Posted in pets

No fever, just Spring…

First it’s the runny nose. That’s obvious because Spencer’s nose is white, but for the last two weeks it appears to be wet all the time. He often seems to be swallowing hard, and I’ve dismissed it in the past as a hairball. Spencer is also the most likely one of our cats to gulp down his food, only to cough it up again 10-15 minutes later. I turn off the cat’s water fountain while they eat to prevent Spencer from getting a drink right afterward, my theory being that he drinks too much water too fast, more than a full tummy can stand. Then there’s the occasional cough that ends in a wheeze, and his bad breath. (I should also mention that Spencer has a penchant for eating odd things he finds on the floor, most notably pine needles tracked in from our yard.)

Add to all these things the fact that Spence just seems out of sorts, and the sum is that I’m really concerned. He certainly is not his happy self lately. So I decide to have the vets do some sleuthing.

Dr. Richard checks Spencer’s temperature first and he has no fever, so that’s a plus. But he has lost a pound since his last checkup, and after telling the vet about his other woes, he takes a look at his throat and says it’s likely that Spencer has a sore throat, possibly an allergic reaction that’s also causing his runny nose. It could be making swallowing awfully painful, never mind if there’s also a hairball there. There’s been a deluge of pollen over the last couple of weeks, in fact my car looks positively golden when it’s normally plain black. The cats have access to the back porch which is screened in, so they get fresh air as well as whatever pollen it may be carrying.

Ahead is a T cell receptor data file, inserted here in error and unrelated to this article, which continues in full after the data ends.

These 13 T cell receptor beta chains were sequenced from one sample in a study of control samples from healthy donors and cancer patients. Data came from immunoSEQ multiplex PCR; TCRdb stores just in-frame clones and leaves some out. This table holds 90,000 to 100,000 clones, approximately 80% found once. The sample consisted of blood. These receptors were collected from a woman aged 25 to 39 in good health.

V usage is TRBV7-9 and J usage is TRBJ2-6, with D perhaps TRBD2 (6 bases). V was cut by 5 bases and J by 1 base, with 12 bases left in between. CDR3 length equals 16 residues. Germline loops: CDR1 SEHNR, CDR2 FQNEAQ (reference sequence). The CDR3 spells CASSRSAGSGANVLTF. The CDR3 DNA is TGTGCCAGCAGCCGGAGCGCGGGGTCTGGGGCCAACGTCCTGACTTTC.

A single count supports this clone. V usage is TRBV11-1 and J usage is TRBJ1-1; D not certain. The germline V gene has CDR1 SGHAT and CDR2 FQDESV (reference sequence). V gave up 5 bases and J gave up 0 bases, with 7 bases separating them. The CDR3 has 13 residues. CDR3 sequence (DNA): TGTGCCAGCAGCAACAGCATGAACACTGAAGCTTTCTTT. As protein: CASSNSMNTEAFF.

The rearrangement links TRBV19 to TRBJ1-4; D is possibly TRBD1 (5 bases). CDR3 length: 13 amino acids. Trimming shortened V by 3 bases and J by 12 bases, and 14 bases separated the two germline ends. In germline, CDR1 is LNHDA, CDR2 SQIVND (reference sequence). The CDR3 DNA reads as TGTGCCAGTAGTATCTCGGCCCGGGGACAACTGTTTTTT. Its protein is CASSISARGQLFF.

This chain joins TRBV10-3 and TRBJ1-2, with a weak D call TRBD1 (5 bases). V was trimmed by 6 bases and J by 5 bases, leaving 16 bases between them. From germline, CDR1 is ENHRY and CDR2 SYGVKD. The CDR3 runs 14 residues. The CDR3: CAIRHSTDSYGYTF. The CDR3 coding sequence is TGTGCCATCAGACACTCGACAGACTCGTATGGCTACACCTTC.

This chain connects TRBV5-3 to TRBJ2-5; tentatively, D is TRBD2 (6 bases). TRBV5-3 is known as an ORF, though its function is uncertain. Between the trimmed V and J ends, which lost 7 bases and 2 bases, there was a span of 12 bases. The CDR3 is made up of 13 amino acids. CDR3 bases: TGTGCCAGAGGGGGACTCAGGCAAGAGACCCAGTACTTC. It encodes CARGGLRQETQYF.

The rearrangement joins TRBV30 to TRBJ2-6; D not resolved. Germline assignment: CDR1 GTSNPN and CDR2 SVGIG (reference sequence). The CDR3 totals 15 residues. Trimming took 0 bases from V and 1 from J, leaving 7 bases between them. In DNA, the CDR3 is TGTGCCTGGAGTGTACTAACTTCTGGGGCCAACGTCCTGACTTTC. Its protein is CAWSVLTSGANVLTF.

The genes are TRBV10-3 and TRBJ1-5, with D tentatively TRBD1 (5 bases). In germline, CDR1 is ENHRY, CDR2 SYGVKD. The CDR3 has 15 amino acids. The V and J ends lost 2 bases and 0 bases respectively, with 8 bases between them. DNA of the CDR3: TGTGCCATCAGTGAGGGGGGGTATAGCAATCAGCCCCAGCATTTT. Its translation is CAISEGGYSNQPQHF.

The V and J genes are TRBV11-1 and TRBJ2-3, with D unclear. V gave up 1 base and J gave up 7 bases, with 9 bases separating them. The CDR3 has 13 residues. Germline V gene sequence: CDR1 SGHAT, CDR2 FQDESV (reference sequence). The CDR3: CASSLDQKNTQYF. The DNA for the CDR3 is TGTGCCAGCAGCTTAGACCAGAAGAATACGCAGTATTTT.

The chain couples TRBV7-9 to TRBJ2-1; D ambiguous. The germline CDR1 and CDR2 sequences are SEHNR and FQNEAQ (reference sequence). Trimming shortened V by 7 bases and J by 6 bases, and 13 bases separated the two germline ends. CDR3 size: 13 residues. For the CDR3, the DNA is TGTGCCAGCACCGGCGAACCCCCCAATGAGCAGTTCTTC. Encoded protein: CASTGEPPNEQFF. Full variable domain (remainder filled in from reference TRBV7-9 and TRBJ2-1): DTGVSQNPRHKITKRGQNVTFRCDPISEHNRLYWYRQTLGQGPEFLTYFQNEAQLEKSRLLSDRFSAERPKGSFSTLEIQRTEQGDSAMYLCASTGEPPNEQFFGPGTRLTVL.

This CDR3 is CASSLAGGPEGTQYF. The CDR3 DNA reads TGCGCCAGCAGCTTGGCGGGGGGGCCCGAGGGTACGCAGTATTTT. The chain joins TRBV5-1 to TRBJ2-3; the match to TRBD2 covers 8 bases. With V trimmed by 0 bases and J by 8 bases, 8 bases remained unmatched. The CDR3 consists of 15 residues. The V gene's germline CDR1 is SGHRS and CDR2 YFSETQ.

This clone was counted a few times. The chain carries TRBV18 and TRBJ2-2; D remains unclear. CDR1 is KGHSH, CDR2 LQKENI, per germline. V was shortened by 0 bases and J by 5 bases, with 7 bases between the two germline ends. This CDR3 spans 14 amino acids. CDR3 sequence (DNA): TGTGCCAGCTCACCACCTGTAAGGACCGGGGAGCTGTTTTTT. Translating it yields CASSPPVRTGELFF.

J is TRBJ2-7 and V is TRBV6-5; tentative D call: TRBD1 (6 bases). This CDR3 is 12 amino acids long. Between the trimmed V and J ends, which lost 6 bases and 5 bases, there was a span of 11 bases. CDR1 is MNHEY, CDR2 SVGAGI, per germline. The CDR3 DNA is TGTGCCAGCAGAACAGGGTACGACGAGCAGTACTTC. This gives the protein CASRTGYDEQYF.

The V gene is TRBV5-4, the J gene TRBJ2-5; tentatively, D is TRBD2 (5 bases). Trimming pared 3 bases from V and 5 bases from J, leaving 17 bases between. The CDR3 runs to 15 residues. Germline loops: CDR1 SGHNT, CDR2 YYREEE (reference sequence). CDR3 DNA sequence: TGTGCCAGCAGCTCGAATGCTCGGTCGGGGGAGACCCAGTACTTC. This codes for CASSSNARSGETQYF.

We still have nearly a full bottle of antihistamine that the vet prescribed for our late cat, Friendly. At this time of year, Friendly would be so hoarse that he could barely croak out a meow, whereas he normally was a very vocal cat. Friendly avoided swallowing so often that he sometimes drooled instead. Once I figured out a way to pill him regularly there was a great improvement. I think the antihistamine is really going to help Spencer too, that’s if I can get it in him consistently.

Spencer doesn’t need a very large dose, but I’m only successful at getting him completely pilled a couple of days after visiting the vet’s earlier this week. His appetite is there, but it’s clear that he’s still having discomfort swallowing and thus avoiding eating. Mixed with some fresh salmon Fancy Feast, Spencer finally gobbles down the medicine, but he still avoids his other food. He looks like he’s had a rough night, he hasn’t groomed himself in a while and doesn’t seem to care one way or the other what shape his fur is in. Good thing that he’s keeping well hydrated though, we don’t need to have him avoiding water as well.

Back to the vet this morning, where Dr. Moria orders an x-ray of Spencer. While waiting for the results, I hope that there isn’t a tree full of pine needles in his gullet that will require surgery for a safe removal. With four cats all over 12 years of age, I am worried that they will all need more medical treatments as they age.

But the good news is that the x-ray reveals that Spencer is clearly asthmatic, so he’s given an injection of a steroid, which will hopefully get him through at least a couple of weeks of this abundant pollen. Then we’ll figure out what more can be done to help him feel well.

Has your pet ever had allergies? How do you (or did you) deal with that?

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Owned by three cats over age 13